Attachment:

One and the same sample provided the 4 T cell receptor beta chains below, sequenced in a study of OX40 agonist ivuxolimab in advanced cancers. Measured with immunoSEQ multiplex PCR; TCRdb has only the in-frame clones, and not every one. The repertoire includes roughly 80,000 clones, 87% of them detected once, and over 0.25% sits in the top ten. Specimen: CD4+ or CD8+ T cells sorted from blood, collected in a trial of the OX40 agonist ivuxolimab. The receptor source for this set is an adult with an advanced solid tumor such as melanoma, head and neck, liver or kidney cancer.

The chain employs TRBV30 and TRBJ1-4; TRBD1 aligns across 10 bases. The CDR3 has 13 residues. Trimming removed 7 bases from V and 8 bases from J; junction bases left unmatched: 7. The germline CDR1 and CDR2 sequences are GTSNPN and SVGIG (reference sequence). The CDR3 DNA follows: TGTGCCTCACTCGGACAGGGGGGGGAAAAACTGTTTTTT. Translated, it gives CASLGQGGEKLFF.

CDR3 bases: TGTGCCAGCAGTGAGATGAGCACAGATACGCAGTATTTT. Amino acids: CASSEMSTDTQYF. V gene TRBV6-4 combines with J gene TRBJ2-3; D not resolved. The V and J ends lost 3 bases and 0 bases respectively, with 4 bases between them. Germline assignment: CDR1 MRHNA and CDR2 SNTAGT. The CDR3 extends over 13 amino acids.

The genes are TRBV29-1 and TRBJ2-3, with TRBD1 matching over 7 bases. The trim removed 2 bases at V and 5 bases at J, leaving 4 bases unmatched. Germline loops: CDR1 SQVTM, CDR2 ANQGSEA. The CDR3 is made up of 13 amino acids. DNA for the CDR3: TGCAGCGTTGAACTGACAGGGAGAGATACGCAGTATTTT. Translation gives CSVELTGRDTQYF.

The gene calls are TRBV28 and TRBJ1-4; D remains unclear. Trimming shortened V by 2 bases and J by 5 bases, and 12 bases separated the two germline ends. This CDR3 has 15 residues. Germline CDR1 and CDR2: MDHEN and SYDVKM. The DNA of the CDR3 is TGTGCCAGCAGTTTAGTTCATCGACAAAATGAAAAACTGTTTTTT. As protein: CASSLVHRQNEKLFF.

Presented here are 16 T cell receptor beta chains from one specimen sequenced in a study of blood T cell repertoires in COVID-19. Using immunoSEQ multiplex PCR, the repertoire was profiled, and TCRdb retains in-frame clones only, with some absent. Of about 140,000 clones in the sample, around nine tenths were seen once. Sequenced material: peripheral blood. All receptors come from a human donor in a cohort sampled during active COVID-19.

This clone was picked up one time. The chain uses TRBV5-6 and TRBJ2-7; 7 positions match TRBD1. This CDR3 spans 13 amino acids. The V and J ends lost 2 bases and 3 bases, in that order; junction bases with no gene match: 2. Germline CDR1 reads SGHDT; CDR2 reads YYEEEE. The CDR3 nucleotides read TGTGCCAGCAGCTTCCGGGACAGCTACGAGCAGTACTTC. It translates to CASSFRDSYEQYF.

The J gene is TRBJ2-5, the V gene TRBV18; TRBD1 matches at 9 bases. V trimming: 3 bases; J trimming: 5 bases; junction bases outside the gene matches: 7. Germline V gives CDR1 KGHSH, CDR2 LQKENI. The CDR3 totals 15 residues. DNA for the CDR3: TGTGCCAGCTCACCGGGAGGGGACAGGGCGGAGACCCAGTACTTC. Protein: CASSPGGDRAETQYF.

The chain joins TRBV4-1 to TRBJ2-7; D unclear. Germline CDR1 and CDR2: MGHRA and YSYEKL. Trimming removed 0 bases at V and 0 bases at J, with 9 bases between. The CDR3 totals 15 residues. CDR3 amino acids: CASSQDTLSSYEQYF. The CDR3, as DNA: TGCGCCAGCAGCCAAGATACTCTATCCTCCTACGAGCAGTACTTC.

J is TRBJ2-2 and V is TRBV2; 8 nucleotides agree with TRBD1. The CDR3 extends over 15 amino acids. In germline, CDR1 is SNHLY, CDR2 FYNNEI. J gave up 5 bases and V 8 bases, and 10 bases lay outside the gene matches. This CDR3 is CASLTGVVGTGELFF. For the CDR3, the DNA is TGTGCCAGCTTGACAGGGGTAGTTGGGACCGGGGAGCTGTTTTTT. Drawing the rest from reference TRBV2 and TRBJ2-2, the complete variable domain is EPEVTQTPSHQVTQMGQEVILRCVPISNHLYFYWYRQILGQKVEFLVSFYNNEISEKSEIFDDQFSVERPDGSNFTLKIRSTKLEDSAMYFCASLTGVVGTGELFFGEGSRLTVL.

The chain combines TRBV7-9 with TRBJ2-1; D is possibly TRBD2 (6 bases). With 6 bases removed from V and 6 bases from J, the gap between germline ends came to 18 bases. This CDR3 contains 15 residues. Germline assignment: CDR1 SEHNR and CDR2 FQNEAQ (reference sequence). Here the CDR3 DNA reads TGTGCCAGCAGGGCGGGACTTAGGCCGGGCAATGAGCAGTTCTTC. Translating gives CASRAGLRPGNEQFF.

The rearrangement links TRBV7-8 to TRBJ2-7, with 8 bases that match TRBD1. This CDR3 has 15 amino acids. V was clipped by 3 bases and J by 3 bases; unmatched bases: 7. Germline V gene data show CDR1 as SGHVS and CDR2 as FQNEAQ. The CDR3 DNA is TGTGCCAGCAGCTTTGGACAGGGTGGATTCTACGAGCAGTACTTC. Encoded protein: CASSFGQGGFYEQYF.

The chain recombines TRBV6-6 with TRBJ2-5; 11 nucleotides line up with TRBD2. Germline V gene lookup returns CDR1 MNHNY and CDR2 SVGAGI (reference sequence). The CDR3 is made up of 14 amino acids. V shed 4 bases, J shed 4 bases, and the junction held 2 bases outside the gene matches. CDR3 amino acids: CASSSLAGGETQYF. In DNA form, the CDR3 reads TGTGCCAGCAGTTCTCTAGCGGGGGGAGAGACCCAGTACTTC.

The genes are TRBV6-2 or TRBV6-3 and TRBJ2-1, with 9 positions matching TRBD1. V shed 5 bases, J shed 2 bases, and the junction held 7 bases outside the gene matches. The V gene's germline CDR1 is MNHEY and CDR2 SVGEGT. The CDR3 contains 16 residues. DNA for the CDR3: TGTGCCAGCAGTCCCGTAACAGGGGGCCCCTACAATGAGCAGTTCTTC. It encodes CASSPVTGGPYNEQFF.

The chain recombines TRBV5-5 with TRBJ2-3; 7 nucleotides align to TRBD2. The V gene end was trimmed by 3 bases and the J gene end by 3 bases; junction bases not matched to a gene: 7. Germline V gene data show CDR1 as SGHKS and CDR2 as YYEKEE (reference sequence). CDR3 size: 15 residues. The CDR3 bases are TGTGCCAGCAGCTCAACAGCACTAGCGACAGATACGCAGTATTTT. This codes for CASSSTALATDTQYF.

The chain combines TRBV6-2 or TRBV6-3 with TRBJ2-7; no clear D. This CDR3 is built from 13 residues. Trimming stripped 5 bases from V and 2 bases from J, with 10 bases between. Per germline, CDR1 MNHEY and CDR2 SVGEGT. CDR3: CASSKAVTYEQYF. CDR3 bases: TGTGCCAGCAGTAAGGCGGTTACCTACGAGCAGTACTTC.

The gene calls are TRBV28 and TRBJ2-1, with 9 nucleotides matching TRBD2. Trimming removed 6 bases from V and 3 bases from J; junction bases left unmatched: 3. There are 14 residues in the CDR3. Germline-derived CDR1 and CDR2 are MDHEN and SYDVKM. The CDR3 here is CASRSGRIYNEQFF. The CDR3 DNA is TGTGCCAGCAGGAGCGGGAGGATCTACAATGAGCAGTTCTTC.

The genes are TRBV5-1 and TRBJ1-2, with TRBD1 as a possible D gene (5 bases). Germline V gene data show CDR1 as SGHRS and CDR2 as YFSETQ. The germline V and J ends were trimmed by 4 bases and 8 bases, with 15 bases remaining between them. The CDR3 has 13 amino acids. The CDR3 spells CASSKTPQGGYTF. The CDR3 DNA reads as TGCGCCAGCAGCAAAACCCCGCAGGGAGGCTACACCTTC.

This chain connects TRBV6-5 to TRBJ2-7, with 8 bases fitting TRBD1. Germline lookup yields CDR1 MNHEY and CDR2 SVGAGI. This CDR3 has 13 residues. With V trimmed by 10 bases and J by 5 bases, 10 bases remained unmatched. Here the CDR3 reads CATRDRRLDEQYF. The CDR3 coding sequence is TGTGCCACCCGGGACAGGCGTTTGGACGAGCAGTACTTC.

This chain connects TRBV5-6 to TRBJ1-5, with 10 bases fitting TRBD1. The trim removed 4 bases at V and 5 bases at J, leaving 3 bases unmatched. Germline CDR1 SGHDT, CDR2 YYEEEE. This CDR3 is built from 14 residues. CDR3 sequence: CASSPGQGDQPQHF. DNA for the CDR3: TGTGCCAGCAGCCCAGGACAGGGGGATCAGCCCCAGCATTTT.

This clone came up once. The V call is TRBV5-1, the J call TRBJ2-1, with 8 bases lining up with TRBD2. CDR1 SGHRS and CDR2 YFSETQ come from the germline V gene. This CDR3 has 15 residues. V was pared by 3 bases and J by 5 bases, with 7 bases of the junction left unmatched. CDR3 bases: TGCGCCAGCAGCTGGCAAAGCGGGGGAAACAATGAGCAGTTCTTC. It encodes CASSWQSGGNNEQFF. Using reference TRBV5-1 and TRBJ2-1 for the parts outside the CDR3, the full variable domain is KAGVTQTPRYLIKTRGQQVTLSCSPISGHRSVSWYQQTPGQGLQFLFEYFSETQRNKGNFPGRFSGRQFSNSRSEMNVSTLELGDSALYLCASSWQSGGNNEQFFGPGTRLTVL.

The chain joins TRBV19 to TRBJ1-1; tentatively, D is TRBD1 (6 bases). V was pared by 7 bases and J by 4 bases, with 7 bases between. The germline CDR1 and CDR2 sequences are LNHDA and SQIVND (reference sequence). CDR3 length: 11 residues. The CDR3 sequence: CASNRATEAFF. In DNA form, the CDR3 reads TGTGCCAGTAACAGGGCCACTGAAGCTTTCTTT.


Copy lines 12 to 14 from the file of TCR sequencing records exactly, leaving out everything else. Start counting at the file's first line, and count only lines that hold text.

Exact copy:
The rearrangement links TRBV7-8 to TRBJ2-7, with 8 bases that match TRBD1. This CDR3 has 15 amino acids. V was clipped by 3 bases and J by 3 bases; unmatched bases: 7. Germline V gene data show CDR1 as SGHVS and CDR2 as FQNEAQ. The CDR3 DNA is TGTGCCAGCAGCTTTGGACAGGGTGGATTCTACGAGCAGTACTTC. Encoded protein: CASSFGQGGFYEQYF.

The chain recombines TRBV6-6 with TRBJ2-5; 11 nucleotides line up with TRBD2. Germline V gene lookup returns CDR1 MNHNY and CDR2 SVGAGI (reference sequence). The CDR3 is made up of 14 amino acids. V shed 4 bases, J shed 4 bases, and the junction held 2 bases outside the gene matches. CDR3 amino acids: CASSSLAGGETQYF. In DNA form, the CDR3 reads TGTGCCAGCAGTTCTCTAGCGGGGGGAGAGACCCAGTACTTC.

The genes are TRBV6-2 or TRBV6-3 and TRBJ2-1, with 9 positions matching TRBD1. V shed 5 bases, J shed 2 bases, and the junction held 7 bases outside the gene matches. The V gene's germline CDR1 is MNHEY and CDR2 SVGEGT. The CDR3 contains 16 residues. DNA for the CDR3: TGTGCCAGCAGTCCCGTAACAGGGGGCCCCTACAATGAGCAGTTCTTC. It encodes CASSPVTGGPYNEQFF.